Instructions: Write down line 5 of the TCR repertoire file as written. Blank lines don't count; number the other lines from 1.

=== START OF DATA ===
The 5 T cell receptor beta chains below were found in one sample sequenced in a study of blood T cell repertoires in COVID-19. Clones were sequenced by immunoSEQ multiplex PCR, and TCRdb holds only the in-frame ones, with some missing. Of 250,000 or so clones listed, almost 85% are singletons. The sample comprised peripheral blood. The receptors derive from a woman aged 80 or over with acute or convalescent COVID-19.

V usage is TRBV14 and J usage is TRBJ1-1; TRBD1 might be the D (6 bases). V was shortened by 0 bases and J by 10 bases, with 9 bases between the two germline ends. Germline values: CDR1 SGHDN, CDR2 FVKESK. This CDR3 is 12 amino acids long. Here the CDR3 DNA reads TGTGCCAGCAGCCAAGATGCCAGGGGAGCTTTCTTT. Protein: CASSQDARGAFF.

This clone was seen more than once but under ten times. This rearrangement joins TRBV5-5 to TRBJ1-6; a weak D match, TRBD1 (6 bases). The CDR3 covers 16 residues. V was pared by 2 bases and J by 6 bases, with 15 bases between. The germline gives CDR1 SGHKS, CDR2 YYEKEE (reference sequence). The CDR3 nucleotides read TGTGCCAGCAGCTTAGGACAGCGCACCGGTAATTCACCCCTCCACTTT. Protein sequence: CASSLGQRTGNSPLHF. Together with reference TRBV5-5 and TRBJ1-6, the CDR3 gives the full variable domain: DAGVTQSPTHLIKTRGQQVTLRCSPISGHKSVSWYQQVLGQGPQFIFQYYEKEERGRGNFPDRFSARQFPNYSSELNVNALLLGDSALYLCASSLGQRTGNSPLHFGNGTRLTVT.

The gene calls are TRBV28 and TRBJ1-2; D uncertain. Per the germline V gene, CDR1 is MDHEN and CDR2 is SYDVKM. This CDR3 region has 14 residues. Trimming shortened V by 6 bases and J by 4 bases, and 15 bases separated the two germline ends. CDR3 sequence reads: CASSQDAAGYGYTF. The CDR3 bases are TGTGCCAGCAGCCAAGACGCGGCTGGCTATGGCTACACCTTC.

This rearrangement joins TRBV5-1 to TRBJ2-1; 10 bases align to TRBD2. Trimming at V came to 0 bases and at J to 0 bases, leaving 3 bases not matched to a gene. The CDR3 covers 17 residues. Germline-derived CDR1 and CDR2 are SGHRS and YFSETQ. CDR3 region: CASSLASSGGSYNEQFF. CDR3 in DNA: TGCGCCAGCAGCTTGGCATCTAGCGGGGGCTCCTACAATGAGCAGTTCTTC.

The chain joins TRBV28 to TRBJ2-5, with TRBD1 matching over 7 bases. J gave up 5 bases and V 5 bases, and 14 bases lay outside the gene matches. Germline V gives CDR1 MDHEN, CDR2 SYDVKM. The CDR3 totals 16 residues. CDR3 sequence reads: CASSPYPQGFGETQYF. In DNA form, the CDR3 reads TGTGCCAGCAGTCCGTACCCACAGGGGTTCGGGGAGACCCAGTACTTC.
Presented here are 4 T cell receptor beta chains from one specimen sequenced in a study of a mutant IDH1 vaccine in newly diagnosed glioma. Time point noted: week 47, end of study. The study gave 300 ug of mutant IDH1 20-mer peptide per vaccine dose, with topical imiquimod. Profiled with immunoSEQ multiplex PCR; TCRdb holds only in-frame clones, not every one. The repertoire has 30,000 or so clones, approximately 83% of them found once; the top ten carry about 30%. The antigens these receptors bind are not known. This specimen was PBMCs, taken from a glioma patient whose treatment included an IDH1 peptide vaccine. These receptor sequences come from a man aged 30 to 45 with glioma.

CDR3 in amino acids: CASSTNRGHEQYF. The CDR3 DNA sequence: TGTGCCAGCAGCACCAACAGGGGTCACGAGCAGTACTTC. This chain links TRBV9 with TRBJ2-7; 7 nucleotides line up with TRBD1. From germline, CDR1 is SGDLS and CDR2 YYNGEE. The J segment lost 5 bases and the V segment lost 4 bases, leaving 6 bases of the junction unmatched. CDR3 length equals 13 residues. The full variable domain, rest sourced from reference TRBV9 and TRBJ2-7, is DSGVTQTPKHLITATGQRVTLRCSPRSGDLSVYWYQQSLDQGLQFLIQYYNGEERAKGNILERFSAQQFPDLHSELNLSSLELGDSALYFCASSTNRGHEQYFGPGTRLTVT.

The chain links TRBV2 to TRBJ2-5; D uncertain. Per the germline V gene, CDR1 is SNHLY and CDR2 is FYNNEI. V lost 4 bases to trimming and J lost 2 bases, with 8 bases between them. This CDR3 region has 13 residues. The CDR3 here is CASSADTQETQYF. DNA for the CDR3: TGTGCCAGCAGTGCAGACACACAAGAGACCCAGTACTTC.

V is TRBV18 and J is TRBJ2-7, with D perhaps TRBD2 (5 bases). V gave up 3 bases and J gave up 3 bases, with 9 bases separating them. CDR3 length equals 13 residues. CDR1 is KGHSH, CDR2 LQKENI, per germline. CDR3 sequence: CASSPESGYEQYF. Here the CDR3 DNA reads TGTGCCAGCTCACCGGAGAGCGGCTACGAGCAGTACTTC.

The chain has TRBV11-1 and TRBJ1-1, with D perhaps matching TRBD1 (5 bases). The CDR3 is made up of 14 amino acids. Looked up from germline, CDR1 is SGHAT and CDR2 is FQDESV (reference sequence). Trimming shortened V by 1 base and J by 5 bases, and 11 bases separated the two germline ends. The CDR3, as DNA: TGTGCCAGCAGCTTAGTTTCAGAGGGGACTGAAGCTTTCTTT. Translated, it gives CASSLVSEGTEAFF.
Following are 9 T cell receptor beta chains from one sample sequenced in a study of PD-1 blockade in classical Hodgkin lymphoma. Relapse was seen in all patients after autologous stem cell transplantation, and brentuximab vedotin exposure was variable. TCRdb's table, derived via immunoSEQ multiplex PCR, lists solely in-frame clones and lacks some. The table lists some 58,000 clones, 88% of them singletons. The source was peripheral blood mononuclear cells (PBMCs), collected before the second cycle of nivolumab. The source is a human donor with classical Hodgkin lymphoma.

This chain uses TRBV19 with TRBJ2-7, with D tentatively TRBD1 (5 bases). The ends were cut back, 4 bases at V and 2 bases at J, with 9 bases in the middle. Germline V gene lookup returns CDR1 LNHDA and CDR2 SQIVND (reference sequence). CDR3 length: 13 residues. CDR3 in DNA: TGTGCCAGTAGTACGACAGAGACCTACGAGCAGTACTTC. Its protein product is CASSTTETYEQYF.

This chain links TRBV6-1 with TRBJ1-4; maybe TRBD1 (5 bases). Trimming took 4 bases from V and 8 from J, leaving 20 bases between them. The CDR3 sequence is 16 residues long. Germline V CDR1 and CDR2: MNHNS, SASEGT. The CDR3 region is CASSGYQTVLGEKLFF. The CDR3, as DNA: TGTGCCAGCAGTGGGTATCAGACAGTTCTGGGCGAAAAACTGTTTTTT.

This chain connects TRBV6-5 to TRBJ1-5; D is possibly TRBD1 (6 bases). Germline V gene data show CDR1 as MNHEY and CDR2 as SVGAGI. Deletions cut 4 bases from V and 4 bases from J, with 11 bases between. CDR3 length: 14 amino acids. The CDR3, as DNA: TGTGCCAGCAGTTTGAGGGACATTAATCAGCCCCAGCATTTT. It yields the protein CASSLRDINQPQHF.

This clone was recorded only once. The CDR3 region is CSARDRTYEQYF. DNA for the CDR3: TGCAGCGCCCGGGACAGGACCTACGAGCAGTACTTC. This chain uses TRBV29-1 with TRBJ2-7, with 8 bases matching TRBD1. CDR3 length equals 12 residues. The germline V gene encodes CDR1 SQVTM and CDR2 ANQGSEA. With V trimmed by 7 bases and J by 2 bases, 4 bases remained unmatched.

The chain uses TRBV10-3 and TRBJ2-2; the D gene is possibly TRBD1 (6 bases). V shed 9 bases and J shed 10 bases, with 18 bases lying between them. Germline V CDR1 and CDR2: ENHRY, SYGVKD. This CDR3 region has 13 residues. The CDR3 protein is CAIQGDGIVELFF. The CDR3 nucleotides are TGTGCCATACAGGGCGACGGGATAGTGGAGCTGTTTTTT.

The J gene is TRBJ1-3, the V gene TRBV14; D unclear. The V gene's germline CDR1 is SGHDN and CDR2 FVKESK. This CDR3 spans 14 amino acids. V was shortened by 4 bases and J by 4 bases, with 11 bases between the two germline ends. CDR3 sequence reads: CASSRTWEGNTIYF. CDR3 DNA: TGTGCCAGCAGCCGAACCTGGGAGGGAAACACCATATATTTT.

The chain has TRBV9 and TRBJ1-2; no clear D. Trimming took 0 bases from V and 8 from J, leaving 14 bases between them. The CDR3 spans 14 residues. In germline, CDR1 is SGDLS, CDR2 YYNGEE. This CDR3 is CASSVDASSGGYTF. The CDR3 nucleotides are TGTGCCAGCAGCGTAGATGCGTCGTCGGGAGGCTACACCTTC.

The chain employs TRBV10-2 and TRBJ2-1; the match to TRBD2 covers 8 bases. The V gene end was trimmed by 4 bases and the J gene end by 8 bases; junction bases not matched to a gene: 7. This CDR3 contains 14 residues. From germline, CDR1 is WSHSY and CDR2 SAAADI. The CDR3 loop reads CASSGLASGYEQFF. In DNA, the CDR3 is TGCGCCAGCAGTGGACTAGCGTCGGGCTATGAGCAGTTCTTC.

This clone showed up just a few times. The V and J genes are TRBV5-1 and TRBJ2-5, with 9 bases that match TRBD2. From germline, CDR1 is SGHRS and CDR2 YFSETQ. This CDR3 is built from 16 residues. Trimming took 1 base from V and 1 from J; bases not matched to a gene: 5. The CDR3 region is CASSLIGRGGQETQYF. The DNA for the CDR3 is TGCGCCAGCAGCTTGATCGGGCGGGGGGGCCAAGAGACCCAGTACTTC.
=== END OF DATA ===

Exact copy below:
This rearrangement joins TRBV5-1 to TRBJ2-1; 10 bases align to TRBD2. Trimming at V came to 0 bases and at J to 0 bases, leaving 3 bases not matched to a gene. The CDR3 covers 17 residues. Germline-derived CDR1 and CDR2 are SGHRS and YFSETQ. CDR3 region: CASSLASSGGSYNEQFF. CDR3 in DNA: TGCGCCAGCAGCTTGGCATCTAGCGGGGGCTCCTACAATGAGCAGTTCTTC.